Climate focus shouldn’t ‘dilute’ Africa development needs: World Bank official
The World Bank must ensure that its ambitious climate agenda does not come at the expense of the pressing development needs of its African members, a senior bank official said Friday.
“We want to make sure that the development agenda is not diluted in the climate agenda,” Abdoul Salam Bello, a member of the bank’s executive board, said in an interview on Friday.
Bello represents the interests of 23 African countries on the World Bank’s executive board, including Ivory Coast, Equatorial Guinea and the Democratic Republic of Congo.
The World Bank estimates that developing countries will need $2.4 trillion every year for the next seven years just to address the costs of climate change, conflict, and the pandemic.
No development trade-off
Bello said his members all support the Bank’s ambitious climate plans — but they don’t want to see other crucial ambitions sidelined in the fight against climate change.
“The climate agenda is really something that we have been living through, where we say we need to address more resources to help address those challenges going forward,” he said.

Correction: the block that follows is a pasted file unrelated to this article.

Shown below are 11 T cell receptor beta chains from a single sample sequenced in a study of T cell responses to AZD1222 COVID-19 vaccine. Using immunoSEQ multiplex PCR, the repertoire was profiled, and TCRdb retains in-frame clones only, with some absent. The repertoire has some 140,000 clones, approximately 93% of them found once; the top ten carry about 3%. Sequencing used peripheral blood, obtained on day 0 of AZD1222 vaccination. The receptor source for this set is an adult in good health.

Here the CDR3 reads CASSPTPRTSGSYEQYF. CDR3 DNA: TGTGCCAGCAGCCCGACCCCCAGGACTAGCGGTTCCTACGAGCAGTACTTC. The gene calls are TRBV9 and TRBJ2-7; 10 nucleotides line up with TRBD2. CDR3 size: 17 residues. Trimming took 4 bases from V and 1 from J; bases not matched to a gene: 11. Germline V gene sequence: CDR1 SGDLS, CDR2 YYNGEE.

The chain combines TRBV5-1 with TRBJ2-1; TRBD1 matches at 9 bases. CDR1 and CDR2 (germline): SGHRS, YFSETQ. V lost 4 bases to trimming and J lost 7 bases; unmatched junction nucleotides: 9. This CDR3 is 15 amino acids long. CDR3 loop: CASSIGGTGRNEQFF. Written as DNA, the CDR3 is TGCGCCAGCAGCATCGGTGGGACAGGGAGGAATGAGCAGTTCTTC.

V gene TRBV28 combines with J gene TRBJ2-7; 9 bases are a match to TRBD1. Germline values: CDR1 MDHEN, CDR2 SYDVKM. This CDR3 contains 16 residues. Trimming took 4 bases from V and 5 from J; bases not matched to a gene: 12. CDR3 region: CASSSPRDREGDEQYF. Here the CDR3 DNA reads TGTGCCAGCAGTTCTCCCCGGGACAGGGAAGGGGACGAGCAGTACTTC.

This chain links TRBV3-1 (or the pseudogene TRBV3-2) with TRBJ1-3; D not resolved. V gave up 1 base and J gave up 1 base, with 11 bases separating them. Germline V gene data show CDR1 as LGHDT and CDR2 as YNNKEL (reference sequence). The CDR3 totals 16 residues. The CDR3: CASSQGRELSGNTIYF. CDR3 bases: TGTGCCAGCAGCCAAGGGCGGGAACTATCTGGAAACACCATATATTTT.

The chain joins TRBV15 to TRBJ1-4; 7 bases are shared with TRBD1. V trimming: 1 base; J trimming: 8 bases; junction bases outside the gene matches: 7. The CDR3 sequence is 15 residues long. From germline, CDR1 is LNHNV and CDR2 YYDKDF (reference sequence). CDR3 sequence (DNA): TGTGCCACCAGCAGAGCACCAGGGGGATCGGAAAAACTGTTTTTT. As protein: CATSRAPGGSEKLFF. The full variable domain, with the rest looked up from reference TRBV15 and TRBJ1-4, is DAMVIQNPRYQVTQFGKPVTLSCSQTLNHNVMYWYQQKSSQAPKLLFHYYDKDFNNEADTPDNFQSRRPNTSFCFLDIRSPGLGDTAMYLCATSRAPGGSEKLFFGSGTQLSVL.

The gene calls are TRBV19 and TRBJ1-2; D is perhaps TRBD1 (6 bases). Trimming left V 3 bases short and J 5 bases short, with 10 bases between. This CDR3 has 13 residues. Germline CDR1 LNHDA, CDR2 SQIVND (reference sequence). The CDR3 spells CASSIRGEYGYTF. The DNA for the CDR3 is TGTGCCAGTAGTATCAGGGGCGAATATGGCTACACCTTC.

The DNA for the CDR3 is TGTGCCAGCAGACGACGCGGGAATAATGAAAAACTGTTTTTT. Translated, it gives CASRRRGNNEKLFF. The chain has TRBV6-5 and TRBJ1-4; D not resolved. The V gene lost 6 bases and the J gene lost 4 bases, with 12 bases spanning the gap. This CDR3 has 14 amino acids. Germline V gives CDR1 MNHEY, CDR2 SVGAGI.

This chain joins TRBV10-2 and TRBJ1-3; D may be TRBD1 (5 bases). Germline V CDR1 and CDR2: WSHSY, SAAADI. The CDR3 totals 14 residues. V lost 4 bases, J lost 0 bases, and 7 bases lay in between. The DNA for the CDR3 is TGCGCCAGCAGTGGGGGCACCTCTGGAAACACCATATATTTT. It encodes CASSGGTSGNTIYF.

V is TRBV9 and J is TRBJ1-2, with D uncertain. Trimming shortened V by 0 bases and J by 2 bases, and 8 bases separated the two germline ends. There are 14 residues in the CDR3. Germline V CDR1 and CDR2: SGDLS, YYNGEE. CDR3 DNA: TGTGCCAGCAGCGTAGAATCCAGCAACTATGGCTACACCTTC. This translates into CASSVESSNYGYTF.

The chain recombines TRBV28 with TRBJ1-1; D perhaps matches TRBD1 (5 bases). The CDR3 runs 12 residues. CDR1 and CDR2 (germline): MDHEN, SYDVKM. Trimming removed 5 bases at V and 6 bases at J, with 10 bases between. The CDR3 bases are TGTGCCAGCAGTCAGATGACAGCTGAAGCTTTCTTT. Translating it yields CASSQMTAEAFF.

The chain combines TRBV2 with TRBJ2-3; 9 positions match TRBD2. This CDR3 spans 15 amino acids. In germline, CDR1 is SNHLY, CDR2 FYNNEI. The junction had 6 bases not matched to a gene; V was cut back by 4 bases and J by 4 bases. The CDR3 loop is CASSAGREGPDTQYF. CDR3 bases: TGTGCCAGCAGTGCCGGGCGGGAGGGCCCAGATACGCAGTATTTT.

But he added: “Climate is important, but we don’t want to have a trade-off where we have an agenda that will be climate versus development.”
Alongside addressing climate change, the World Bank must continue to support the implementation of the United Nations’ Sustainable Development Goals, Bello said, which include eradicating poverty and hunger and supporting gender equality.
Bello said the ongoing lack of access to cheap, abundant electricity is the most pressing issue for many of his 23 members.
“You have 600 million Africans who don’t have access to electricity,” he said. “So how can we have economic transformation in our countries if the basic access for inclusivity is not there?”
“This is a challenge, this is a key issue,” he said.
Backing for Ajay Banga
Bello said that many of the 23 African countries he represents support Ajay Banga, the US candidate to lead the World Bank.
As the sole nominee for the job, Banga is widely expected to replace David Malpass, who is stepping down early from the role amid criticism over his climate stance.
The hope is that Banga will “help strengthen the focus of the World Bank on Africa,” Bello said.
“We believe that his role will be very important in helping the World Bank Group in private capital mobilization going forward,” he said.
Bello said the private sector will be “much more important” in the future because of the sheer scale of financing needs to meet the challenges posed by climate change.
“We need to match the ambition — the political ambition — to address the level of challenges to match those with the resources that the institution needs,” Bello said.